# Do sets, whose power sets have the same cardinality, have the same cardinality?

Is it generally true that if $|P(A)|=|P(B)|$ then $|A|=|B|$? Why? Thanks.

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A very closely related question on MathOverflow: mathoverflow.net/questions/17152/… –  Jonas Meyer Mar 27 '11 at 21:48
Don't use $\Rightarrow$ together with the word "if". That makes the entire implication the "if" clause of a statement (for which you have no consequent). To each worded "if" there should be a worded "then". Also, your use of ASCII would easily have been confused with you asking if $|P(A)|=|P(B)|\geq|A|=|B|$ was possible. –  Arturo Magidin Mar 27 '11 at 21:58

## 1 Answer

Your question is undecidable in ZFC. If you assume the generalized continuum hypothesis then what you state is true. On the other hand Easton's theorem shows that if you have a function $F$ from the regular cardinals to cardinals such that $F(\kappa)>\kappa$, $\kappa\leq\lambda\Rightarrow F(\kappa)\leq F(\lambda)$ and $cf(F(\kappa))>\kappa$ then it's consistent that $2^\kappa=F(\kappa)$. This of course shows that it's consistent that we can have two cardinals $\kappa<\lambda$ such that $2^\kappa=2^\lambda$.

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Surely you need the generalized continuum hypothesis, not just CH itself? –  Chris Eagle Mar 27 '11 at 21:54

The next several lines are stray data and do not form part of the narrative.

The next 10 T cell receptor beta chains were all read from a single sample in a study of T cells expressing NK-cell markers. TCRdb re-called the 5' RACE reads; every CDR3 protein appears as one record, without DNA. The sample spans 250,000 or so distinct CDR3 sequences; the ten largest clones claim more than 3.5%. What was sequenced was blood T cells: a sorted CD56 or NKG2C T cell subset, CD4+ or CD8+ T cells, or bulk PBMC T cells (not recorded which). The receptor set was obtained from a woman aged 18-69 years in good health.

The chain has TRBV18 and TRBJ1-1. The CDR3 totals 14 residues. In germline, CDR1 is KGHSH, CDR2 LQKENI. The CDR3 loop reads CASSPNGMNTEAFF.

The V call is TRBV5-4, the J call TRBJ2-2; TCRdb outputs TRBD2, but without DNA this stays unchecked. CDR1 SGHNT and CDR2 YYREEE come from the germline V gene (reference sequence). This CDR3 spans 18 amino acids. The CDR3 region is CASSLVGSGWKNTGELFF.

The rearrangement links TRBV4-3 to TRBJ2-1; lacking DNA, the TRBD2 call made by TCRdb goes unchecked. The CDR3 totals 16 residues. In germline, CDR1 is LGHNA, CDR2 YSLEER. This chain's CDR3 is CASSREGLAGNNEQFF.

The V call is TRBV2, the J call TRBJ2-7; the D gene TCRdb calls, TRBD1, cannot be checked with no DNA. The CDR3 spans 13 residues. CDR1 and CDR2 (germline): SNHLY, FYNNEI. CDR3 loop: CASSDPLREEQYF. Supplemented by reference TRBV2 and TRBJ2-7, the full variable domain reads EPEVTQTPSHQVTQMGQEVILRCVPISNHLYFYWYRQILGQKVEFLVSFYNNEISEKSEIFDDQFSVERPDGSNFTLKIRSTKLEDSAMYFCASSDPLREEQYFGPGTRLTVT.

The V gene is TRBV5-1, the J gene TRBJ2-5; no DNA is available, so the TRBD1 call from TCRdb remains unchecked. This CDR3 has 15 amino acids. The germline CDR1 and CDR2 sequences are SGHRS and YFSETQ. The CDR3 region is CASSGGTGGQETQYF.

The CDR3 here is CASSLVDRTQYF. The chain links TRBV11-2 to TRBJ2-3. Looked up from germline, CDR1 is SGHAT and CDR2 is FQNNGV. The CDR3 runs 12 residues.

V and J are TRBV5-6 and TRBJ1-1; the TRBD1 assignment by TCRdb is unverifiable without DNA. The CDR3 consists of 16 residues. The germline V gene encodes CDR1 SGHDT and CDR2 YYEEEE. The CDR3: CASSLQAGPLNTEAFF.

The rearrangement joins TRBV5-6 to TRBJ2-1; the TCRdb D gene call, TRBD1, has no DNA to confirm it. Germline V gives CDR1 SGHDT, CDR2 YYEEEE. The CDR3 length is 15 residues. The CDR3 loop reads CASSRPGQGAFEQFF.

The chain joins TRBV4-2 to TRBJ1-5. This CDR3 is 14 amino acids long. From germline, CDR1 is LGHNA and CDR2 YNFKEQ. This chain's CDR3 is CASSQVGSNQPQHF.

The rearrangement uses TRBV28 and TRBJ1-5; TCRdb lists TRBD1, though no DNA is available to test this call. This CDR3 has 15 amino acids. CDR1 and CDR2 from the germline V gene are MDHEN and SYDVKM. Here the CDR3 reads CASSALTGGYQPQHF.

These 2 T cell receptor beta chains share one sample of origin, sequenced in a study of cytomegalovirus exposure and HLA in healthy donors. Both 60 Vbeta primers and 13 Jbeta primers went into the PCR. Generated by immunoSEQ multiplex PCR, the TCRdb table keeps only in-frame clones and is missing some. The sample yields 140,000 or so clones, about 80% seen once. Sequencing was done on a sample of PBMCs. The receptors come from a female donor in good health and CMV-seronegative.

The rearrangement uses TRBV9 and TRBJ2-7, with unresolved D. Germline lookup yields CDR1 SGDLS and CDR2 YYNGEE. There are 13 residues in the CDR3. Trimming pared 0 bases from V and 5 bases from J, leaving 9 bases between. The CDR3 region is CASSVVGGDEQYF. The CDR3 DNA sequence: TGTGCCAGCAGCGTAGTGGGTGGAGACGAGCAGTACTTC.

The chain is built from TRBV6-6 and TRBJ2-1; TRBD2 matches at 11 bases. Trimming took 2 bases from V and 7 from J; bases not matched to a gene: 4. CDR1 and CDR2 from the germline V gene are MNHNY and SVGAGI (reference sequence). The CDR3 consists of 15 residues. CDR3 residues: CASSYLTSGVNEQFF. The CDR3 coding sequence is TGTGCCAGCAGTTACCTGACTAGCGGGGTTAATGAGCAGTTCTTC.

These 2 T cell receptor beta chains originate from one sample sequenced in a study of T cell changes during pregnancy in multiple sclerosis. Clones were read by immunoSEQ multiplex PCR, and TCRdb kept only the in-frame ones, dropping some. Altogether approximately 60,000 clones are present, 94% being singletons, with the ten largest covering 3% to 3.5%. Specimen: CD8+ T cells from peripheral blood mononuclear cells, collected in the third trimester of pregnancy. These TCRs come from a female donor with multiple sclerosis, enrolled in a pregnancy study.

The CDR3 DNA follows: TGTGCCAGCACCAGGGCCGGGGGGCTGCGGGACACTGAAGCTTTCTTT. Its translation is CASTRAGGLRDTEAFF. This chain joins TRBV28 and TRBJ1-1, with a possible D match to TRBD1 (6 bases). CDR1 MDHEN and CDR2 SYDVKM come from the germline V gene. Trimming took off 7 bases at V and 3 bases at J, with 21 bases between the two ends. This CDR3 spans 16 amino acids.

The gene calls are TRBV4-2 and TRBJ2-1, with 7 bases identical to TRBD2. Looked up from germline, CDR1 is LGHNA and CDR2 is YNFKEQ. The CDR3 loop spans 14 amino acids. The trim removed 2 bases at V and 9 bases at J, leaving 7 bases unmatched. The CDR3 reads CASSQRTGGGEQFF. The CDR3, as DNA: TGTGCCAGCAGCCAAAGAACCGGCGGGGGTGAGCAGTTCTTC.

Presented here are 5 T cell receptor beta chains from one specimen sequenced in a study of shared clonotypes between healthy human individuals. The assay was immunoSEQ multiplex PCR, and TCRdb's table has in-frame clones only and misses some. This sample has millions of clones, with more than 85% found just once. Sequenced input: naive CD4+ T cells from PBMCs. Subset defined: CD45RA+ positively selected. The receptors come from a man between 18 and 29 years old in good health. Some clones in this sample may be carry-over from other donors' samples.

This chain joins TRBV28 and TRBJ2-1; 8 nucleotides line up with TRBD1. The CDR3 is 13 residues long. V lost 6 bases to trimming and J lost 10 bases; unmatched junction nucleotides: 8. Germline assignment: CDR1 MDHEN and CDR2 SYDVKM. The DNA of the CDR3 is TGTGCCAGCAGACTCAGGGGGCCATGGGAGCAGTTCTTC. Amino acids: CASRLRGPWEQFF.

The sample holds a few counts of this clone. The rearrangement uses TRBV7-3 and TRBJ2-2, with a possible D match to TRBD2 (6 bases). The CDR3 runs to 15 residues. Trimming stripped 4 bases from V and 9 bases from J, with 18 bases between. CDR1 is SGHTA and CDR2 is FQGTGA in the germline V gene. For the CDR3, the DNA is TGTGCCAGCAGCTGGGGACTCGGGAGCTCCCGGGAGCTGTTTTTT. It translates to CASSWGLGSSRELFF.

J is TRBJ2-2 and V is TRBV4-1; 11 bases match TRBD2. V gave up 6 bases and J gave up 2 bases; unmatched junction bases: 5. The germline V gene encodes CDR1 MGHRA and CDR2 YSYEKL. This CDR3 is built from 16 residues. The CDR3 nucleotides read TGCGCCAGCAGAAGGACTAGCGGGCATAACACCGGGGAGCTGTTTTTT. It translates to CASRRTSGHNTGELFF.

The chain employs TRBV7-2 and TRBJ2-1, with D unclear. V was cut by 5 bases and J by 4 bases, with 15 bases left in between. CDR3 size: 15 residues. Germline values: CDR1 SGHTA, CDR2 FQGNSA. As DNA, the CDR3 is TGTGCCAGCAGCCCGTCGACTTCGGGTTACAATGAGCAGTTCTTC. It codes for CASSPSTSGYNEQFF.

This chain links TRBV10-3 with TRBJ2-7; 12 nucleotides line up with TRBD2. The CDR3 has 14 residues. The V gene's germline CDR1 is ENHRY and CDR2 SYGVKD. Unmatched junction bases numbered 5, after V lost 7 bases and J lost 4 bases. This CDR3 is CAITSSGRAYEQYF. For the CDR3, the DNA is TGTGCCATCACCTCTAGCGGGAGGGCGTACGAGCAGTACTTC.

@Chris: Of course, thanks for noticing it. :) –  Apostolos Mar 27 '11 at 21:56
You mean you have to assume the greater continuum hypothesis. –  Ross Millikan Mar 27 '11 at 22:09
@Ross: I'm not sure I get your question but you don't need to assume the generalized continuum hypothesis. Easton's Theorem is enough to show that the sentence is independent from the axioms of ZFC. I just used the generalized continuum hypothesis as a more concrete example (and since it's the first thing that came to my mind when I read the question). –  Apostolos Mar 27 '11 at 22:18
In your first line you say the OP's question is true if you assume CH, but that only solves it for $\aleph_0$. If you want it generally true, don't you need GCH? Your later statement that without GCH you can't be sure is correct. –  Ross Millikan Mar 27 '11 at 22:25